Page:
International research group studies PUL's acquisition of a 16th century book of Chinese poetry
A Japanese rare book of Chinese poems kicked off a research group at Princeton University Library (PUL).
In fall 2019, Japanese Studies Librarian Setsuko Noguchi received a request from Associate Professor of East Asian Studies Brian Steininger about a manuscript coming to auction in Tokyo. Entitled “Chūkō zenrin fūgetsushū shō,” which translates to “Commentary on the Anthology of Poetry from the Revitalized Grove of Zen,” the 16th-century manuscript features translated and annotated Chinese poems that were used by Japanese monks to study Chinese literature.
“This is a very unique piece,” Noguchi said. “It was made for learning Chinese, which has annotations written in a 16th century Japanese vernacular based on lectures that were performed at temples at that time. We can therefore use the book to trace the language over time.”
Steininger added, “It is one of only two known complete manuscripts of this text, a 16th-century Japanese commentary on a 13th-century Chinese anthology of poems by monks. Zen monks introduced a whole range of new continental culture to Japan in the 13th and 14th centuries, and I am very interested in this text for what it can tell us about how a local interpretive tradition developed around this poetry.”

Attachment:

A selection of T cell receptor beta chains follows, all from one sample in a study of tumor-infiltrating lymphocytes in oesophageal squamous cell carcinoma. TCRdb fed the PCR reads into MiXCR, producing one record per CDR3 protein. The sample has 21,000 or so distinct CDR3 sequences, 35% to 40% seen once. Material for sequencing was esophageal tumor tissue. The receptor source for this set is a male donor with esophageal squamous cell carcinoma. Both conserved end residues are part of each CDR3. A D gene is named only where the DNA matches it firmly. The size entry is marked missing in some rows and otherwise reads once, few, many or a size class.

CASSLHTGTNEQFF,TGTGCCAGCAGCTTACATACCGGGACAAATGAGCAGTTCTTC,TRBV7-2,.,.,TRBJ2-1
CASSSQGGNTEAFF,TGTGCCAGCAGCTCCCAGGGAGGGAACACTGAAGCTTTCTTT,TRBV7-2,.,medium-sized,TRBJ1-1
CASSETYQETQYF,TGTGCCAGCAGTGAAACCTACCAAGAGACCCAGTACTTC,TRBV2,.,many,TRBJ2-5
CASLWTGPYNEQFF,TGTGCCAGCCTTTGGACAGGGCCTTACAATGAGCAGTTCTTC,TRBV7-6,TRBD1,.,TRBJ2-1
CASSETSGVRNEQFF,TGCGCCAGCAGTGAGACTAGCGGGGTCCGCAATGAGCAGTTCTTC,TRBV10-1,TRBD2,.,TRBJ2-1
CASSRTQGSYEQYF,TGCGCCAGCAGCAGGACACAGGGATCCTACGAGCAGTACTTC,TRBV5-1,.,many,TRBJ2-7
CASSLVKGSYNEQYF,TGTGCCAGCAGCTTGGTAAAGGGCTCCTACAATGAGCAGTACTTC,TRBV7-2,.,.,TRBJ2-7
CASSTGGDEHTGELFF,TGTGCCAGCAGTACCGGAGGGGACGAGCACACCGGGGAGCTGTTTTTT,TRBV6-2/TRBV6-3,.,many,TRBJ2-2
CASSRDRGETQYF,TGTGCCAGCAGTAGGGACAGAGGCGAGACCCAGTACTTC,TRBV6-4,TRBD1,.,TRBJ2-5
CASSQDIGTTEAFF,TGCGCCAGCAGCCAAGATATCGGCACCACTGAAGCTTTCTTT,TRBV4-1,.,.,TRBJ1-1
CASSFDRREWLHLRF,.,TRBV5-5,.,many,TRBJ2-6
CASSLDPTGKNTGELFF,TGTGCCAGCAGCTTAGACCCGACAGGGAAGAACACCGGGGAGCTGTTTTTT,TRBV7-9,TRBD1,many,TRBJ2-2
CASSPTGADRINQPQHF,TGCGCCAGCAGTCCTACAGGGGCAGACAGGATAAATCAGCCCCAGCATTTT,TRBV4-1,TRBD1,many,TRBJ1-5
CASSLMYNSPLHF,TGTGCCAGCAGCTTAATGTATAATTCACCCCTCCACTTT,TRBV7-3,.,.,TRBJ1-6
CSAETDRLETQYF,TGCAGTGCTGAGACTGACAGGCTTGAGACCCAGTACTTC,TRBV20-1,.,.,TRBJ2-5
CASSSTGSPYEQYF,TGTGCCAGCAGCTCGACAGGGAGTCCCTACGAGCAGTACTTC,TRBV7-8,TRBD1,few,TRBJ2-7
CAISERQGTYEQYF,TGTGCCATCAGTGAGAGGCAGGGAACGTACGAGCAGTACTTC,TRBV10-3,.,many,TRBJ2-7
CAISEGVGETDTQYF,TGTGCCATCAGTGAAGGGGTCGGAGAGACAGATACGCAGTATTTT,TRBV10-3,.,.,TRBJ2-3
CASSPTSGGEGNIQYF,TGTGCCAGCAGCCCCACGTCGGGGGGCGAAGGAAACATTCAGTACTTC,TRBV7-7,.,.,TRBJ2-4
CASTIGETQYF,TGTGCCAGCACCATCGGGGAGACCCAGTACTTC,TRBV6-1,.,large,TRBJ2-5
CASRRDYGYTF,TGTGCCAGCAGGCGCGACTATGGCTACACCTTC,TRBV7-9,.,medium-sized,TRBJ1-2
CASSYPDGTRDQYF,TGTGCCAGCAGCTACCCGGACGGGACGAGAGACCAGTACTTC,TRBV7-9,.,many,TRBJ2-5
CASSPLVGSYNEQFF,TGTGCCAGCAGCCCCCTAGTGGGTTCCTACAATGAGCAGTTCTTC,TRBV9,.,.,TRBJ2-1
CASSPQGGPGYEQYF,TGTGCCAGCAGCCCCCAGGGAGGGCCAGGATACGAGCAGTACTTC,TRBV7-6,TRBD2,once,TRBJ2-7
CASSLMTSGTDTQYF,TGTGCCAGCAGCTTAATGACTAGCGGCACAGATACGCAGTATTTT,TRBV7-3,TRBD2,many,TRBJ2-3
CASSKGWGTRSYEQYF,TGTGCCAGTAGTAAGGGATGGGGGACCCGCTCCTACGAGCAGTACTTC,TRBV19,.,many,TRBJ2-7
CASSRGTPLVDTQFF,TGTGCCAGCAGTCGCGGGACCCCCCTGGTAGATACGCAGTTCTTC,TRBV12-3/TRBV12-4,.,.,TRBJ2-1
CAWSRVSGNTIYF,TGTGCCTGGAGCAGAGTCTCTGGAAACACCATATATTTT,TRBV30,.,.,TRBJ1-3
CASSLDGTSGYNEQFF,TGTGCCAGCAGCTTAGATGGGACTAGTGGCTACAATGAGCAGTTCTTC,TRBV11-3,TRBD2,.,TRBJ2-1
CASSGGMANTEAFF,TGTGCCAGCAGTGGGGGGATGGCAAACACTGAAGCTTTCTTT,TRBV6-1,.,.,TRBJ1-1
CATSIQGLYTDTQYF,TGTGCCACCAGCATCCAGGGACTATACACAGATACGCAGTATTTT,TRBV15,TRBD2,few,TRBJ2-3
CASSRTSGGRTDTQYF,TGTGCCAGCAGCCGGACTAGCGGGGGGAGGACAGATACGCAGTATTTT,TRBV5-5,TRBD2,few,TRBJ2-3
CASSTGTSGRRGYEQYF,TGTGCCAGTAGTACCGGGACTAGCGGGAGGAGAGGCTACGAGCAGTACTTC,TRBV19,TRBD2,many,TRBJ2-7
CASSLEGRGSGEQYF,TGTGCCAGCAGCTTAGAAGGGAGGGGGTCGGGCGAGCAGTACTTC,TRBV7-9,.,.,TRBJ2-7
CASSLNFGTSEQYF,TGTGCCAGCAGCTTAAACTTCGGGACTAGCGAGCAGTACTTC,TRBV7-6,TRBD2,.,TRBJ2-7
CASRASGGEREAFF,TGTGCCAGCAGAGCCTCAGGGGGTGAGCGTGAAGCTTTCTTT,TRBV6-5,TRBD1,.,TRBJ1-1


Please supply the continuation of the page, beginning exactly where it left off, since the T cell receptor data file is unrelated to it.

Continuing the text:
Following the acquisition, Noguchi began collecting information on the manuscript to create a record of the item and worked with Steininger to determine its rarity. The coronavirus pandemic hit shortly thereafter, leaving “Chūkō zenrin fūgetsushū shō” minimally cataloged in PUL’s system. Basic information was publicly listed, but the notes were a far cry from PUL’s usually detailed records.
That listing, however, was enough to get the attention of Tatsuhiro Furuta, a PhD student at Kyushu University of Japan. “Mr. Furuta knew the book was up for auction and managed to trace it back to PUL,” Noguchi explained. “He wanted to study the book, so he asked for a photocopy.”
Noguchi informed him that PUL could not make the book available for patrons outside of Princeton at the time. But after the book was digitized for use by Steininger’s class, Steininger established a research group with Furuta that would share the digital version of the item with members who collaborate to understand the text.
Currently the research group meets once a month, and includes Furuta, Professor Sawako Yamamoto at Dōshisha University, Steininger, and his PhD student Kevin Woolsey
“The author of the commentary, Ikō Myōan, was himself a Zen monk, and was tremendously erudite about both Buddhism and the secular Chinese tradition, but he seems to have seen this as a textbook for young learners, and so his language is plain spoken and even a little crude at times,” Steininger said. “For this reason, the text is also very important as a document of the linguistic transition from Middle Japanese to something closer to what is spoken in Japan today, and some of the members of the group are historical linguists.”
Noguchi noted that in addition to dissecting the manuscript’s language, the research group uses the book’s cover, binding, and ownership seals to better understand it in a historical context. She added that “material culture, which is a new scholarly trend” provides more context about the texts, and helps to build out timelines of when, where, and how books are produced.
To view the digital version of “Chūkō zenrin fūgetsushū shō” visit the catalog website.
Published on June 23, 2021
Written by: Brandon Johnson, Communications Specialist
Media Contact: Barbara Valenza, Director of Library Communications